If you accept that the definition of inflation is “an increase in the money supply”, then you will find it very hard to understand how huge increases in the money supply could ever result in a “Very strong dollar”. But it seems Mauldin might think the strength of money has nothing to do with the size of the money supply, and that the strength of the dollar in the future will be an inevitable result of all the oil we have, regardless of monetary policies. (This doesn’t make your case for printing lots of money very strong).
Next, Mauldin goes on to say “The equations, the way they work, says [sic] that GDP – we’re getting into wonky stuff – but GDP is equal to consumption, plus savings and investment, plus government spending, plus net exports. When you reduce one of those numbers, you’re going to reduce the GDP.”
Quickly, Peter Schiff replies “But if you reduce the government, the other part can come up and I’d rather have the business investing and spending, than the government just flushing it down the toilet”
Once the excitement died down a little, Rick Rule took his turn to speak and joked that he would actually answer the question regarding “Creating and Preserving Wealth”, rather than use the question as a platform from which to his views about global macro.
Rule did not have much time to speak, but emphasized that “you have to create more wealth than you spend; it’s pretty simple.” He then shared a poem that he said his father taught him: “When your outgo exceeds your income, your upkeep becomes your downfall”. He then went on to speculate that “60-70 percent of the [securities?] market is heading towards its intrinsic value: zero.” Indicating that there are definitely bubbles that need to burst before the economy can ever truly recover. The other part that I found most important of what Rule had to say was “You have to be willing to say no to asymmetric propositions that are not in your favor”, and I think that this is a critical rule, especially to anyone who is alive, and is the reason that free markets work.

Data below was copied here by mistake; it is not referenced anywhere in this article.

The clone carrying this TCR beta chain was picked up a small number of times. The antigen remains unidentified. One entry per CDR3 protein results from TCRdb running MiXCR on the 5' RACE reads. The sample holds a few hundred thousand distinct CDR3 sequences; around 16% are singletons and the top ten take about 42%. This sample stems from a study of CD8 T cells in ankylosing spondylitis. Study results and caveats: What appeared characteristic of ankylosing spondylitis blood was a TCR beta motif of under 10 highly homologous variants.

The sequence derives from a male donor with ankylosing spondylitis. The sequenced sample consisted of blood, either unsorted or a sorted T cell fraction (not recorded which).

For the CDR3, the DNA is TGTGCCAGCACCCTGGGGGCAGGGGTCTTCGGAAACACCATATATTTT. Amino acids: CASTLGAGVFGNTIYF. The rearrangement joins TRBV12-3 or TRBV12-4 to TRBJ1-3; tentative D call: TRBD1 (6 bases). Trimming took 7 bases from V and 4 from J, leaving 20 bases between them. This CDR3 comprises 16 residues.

Before this post takes longer to read than it would to watch the video, I would like to conclude with a couple of thoughts and observations.
First of all, Peter Schiff believes we are in a currency war, and that the goal of a currency war is to kill yourself. That certainly does not imply an optimistic outlook for the future of the US dollar, for Schiff also said that we were going to win the currency war, “which means if you have dollars, if you earn dollars, you lose.” Regardless of if Schiff is right in this case, the recommendation that all of the panel members made to “invest in real assets that cannot be created or printed by governments” is a surefire way to ensure your wealth (assuming the bottomless pit doesn't try to swallow your real assets too). Clearly individuals should recognize what wealth really is if they want to avoid getting sucked into the bottomless pit along with their paper dollars.
Secondly, it appears that there is a lot of confusion about what the real ‘state of the economy’ is. It seems that the Austrians are quite worried about the prosperity of the future, while most other economists like John Mauldin, and apparently much of the public seem to believe that the power of the printing press can overcome any foe that comes its way (or we can make all sorts of claims about what our monetary policy should be, but believe it to be inconsequential because we have oil reserves). It seems to me that reasonable economists believe that sound money, savings and investment must be the foundation of a strong economy, but other economists seem to be born out of a system of belief that says you can get something for nothing!
Fiat lux = Let there be light (and there was, and it was good)
Fiat money = Let there be money (and there was, but without value since 1972™).
In my opinion, if you believe that our economy can keep growing while government debt continues to grow (while having to take away from the growth of the private sector since it comes from nowhere else), and that if this can somehow be magically facilitated via the use of a printing press,then you are either living in denial, or Candyland!
You will never be able to get something for nothing.